Eleanor & Park by Rainbow Rowell ~ 5/5 ~ UGH, this book! I went into it knowing nothing except that it was super popular, and I can totally see why. This book threw me straight back to middle school and high school, and not in a bad way either. Yes, there were the awkward moments and you see some of the bullying here (as well as some other Big Issues like domestic violence), but this book was so much more too. Reading this reminded me exactly of what a first love feels like, and it hurt and made me so happy at the same time. The prose is just ridiculous — “Eleanor was right. She never looked nice. She looked like art, and art wasn’t supposed to look nice; it was supposed to make you feel something.” and “You look like a protagonist.” and “He made her feel like more than the sum of her parts.” and “But you saved my life, and now I’m yours. The me that’s me right now is yours. Always.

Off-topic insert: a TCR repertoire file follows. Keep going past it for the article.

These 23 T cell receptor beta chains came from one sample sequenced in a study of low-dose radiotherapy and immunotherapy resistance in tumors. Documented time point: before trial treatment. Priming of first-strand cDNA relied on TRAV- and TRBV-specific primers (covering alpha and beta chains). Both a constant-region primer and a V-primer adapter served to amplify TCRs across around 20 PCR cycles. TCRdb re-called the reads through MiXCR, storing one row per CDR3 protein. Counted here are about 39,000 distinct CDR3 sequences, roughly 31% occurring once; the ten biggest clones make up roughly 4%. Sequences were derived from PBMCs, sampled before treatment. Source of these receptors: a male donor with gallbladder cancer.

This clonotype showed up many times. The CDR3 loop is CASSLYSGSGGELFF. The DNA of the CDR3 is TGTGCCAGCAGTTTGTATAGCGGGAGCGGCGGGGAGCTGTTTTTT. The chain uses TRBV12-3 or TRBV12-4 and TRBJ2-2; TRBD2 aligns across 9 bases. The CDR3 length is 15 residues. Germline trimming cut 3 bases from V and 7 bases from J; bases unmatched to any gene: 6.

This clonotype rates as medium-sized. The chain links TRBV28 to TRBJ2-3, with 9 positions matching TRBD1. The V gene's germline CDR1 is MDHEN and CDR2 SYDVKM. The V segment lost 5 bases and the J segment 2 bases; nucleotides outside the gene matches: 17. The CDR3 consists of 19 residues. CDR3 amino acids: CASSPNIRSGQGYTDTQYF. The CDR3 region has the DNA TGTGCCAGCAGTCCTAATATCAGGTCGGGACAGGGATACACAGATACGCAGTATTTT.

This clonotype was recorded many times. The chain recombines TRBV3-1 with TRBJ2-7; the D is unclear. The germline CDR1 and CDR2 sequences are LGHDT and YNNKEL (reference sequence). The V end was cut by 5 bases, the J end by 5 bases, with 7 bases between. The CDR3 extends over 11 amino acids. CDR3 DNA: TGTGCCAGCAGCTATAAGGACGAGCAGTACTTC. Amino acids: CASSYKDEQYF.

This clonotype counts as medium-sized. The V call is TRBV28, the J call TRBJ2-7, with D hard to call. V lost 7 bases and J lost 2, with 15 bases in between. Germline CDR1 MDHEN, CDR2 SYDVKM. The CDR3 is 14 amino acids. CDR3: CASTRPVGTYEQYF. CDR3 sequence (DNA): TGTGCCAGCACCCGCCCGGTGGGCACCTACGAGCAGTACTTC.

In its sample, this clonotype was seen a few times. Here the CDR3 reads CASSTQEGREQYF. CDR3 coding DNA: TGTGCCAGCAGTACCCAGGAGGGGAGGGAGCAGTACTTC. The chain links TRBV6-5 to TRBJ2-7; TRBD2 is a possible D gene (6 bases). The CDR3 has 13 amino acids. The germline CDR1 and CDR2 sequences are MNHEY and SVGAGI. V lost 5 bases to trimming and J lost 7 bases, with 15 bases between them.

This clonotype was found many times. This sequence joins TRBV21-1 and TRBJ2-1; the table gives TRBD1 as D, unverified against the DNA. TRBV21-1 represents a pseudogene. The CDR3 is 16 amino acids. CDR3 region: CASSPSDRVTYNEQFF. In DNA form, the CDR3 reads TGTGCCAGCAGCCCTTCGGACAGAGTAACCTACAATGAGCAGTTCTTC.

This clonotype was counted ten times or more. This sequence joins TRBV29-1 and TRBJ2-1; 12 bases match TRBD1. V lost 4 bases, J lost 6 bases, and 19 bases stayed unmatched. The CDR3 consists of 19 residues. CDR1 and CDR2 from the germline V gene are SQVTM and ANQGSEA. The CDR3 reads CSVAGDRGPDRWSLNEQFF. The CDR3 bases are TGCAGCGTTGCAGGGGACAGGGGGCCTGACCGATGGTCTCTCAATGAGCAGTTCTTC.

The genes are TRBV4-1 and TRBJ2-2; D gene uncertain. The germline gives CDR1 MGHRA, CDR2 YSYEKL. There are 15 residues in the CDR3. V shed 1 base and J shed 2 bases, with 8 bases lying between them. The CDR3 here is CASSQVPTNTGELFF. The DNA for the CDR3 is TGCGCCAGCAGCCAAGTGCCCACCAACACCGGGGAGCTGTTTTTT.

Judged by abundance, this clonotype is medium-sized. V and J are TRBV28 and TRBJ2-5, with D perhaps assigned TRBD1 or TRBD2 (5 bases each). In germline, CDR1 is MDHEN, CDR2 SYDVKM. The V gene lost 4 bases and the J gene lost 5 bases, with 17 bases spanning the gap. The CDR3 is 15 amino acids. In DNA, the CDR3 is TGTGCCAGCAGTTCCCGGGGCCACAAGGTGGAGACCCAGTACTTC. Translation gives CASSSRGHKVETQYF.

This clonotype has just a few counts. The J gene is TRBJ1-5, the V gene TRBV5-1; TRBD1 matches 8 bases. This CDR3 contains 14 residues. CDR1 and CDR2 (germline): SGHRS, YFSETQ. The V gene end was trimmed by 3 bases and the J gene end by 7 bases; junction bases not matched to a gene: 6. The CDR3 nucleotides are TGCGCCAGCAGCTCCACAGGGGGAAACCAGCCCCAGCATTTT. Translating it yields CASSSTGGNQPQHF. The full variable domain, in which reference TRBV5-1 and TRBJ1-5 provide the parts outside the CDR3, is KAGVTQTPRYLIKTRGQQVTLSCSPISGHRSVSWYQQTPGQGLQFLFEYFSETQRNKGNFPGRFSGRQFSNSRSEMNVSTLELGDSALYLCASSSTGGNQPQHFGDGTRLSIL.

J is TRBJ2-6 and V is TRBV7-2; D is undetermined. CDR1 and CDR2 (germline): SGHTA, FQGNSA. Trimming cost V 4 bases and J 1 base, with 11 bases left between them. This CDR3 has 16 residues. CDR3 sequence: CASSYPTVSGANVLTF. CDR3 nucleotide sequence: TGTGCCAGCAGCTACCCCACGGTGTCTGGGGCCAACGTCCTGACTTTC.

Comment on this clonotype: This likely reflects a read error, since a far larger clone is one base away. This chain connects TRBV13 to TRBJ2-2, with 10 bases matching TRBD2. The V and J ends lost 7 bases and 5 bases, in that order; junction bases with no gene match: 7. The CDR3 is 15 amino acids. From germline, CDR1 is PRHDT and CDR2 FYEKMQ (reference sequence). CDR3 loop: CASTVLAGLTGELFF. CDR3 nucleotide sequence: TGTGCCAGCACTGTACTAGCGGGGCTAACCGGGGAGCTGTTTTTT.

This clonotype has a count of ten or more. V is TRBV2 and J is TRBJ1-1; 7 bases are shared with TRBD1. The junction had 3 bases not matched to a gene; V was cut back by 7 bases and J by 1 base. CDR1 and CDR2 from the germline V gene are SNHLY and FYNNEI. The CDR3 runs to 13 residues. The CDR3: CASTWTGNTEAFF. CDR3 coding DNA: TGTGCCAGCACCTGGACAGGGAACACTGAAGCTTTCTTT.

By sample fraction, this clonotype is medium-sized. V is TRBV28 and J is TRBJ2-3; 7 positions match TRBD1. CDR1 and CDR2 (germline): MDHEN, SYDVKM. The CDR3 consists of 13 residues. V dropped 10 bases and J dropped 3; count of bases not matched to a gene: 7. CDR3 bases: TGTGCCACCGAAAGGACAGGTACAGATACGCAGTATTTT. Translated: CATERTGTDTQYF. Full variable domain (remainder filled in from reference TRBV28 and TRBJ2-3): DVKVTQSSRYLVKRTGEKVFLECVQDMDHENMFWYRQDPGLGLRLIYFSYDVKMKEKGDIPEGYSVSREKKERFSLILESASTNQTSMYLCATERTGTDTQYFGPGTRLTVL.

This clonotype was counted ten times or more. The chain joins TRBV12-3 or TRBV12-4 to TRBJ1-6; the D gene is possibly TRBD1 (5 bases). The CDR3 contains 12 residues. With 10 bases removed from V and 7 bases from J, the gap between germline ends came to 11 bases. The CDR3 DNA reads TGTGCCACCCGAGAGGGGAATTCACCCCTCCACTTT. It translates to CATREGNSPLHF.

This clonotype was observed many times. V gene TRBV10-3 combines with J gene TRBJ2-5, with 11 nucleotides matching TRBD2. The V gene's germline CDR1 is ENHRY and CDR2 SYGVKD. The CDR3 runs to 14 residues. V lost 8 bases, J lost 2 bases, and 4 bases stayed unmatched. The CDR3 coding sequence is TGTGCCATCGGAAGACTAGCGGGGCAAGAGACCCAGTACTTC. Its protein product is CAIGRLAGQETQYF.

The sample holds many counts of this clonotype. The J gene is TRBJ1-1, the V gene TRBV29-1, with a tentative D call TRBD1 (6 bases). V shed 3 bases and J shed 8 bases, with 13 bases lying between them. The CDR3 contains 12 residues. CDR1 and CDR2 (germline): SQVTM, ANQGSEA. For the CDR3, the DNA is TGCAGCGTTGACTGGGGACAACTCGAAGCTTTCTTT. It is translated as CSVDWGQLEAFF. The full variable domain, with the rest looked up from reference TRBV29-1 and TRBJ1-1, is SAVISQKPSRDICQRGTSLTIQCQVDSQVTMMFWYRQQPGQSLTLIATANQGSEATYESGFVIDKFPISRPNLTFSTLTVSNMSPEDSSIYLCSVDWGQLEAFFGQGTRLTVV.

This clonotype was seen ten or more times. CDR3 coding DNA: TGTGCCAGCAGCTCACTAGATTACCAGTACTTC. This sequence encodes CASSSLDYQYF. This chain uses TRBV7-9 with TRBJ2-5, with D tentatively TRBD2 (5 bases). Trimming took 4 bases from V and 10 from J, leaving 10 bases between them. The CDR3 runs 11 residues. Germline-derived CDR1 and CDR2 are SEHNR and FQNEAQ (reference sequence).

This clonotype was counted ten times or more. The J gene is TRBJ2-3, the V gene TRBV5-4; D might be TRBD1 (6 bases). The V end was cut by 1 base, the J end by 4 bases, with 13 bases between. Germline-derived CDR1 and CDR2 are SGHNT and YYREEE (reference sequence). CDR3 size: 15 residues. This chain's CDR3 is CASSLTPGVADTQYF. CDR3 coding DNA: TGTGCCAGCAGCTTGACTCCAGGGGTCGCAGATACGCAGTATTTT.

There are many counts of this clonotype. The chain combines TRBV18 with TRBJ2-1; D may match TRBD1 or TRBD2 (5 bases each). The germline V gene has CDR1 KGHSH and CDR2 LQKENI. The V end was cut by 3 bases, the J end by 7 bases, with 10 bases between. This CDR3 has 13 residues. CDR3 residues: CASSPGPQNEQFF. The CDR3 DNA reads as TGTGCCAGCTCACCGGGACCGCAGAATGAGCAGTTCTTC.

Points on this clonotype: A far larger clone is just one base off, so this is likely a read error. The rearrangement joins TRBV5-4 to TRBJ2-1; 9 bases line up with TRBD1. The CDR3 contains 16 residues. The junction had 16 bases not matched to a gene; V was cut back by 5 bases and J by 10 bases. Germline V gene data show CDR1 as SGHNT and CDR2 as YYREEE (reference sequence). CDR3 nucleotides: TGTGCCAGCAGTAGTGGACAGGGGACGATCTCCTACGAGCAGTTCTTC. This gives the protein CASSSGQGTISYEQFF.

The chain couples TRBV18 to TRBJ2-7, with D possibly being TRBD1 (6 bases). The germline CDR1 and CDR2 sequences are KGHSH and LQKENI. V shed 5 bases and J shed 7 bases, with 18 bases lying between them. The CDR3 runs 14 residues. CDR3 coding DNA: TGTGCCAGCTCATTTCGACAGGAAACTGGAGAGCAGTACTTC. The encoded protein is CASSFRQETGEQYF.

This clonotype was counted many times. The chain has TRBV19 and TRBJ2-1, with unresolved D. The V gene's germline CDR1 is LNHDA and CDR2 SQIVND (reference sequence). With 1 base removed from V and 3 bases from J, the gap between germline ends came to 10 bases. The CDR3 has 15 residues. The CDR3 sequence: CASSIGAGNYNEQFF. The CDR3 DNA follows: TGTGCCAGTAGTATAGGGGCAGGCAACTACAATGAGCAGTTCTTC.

White Cat by Holly Black ~ 4/5 ~ Magical mafia, kitties, boarding school… need I say more?

The Raven Boys by Maggie Stiefvater ~ 4/5 ~ I’m curious to see where this goes. Blue is such a spunky main character, and her family is hilarious. I really like Gansey… and Adam… and Ronan. I really enjoy the magic in this series.

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Things I Love Thursdays TILT 01

New series?! Let’s see if I can even semi-attempt to maintain this! But hey, more gratitude is always a positive thing. I’m going to try to always pick five things that I am happy/thankful for and loving!


  1. — Discovered this from my favorite Tim Ferriss. Basically, this is a way to track habits that you want to start. I have quite a few goals, some more ambitious than others, and you can set it to send you reminders via email or on your phone app whenever you want. Then you can “check in” when you succeed for that day. For the uber disciplined, I get that you don’t need something like this, but for me, I love the feeling of getting to check off something, and this app totally appeals to that side of me. Some examples of goals I have (ideas to get you started) include: not biting nails (ugh my worst habit), meditating, cooking dinner, cleaning for ~15min, calling my parents.